YoMS member, Shannon Robins, shares stories during a downtown architectural and historical walking tour.

In addition to the history of Le Mars, the program includes a session on the architecture of the downtown buildings and how they have changed over the years. One of the “trivia” questions posed to the students during the application presentation is showing them a picture of one of Le Mars’ main downtown buildings and ask if any of them have been inside the impressive three-story building. Each year the result is the same—they believe they have not been inside the building until it is pointed out it is now the local Pizza Ranch. One of the favorite sessions is a tour of the second stories of various downtown buildings. Many businesses have been vacant for 50 or more years and still have their doors painted with the names of former businesses, which the students find fascinating. In some cases, they have been able to see the “before” and “after” of a building’s second floor during its renovation into apartments. We knew YoMS was resonating with the students, when one participant returned from a college visit and said they found themselves asking the recruiter about the history of the buildings on campus.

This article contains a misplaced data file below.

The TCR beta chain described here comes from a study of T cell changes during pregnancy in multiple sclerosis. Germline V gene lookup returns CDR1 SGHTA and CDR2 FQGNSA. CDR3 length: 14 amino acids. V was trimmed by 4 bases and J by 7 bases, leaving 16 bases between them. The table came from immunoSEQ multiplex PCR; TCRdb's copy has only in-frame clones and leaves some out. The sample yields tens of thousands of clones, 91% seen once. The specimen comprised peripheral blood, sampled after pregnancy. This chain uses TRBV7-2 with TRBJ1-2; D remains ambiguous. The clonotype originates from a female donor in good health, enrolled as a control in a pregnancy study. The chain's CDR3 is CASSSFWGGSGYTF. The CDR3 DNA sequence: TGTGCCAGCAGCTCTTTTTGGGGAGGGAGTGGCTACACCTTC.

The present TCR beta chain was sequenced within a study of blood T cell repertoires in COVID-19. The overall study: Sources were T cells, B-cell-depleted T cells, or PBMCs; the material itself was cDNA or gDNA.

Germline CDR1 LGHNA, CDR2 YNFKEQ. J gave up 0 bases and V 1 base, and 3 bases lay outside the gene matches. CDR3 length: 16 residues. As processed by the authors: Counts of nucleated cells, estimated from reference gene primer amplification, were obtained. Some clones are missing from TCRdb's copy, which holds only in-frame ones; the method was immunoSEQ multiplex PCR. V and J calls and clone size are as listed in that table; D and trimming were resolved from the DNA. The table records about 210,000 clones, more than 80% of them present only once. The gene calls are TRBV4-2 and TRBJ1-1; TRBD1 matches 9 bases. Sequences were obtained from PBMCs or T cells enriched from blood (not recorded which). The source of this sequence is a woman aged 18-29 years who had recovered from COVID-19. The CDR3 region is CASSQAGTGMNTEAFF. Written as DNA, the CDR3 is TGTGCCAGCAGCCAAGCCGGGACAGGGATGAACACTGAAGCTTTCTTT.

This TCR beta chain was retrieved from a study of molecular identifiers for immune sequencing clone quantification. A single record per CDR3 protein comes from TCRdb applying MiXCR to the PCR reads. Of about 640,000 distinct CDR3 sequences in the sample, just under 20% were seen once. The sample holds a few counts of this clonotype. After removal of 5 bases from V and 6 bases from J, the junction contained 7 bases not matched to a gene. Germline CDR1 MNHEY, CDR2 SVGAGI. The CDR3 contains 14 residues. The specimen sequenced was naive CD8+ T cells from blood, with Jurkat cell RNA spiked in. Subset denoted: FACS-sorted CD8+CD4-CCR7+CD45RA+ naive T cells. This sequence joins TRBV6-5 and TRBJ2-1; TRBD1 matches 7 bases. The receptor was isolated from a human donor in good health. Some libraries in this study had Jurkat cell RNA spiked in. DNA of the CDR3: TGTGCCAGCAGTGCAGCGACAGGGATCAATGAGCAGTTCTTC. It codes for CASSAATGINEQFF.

A key component of the YoMS program is for the students to identify at least one project that enhances the downtown district. The challenge is to reign in the group to focus on two to three projects that can be accomplished during the school year. Completed projects include: 1) large historical and public art banners on a downtown business wall; 2) vignettes added to an existing historical tour; 3) a walking tour brochure for Alley Art project; 4) a historical scavenger hunt involving 18 downtown businesses offered annually during Le Mars’ Ice Cream Days® celebration; 5) permanent displays featuring interesting characters from Le Mars’ history at the local museum; and 6) a reenactment of scenes from a play about the town’s founding. 

ICD_Scavenger_Hunt1.jpgSeniors on Main Street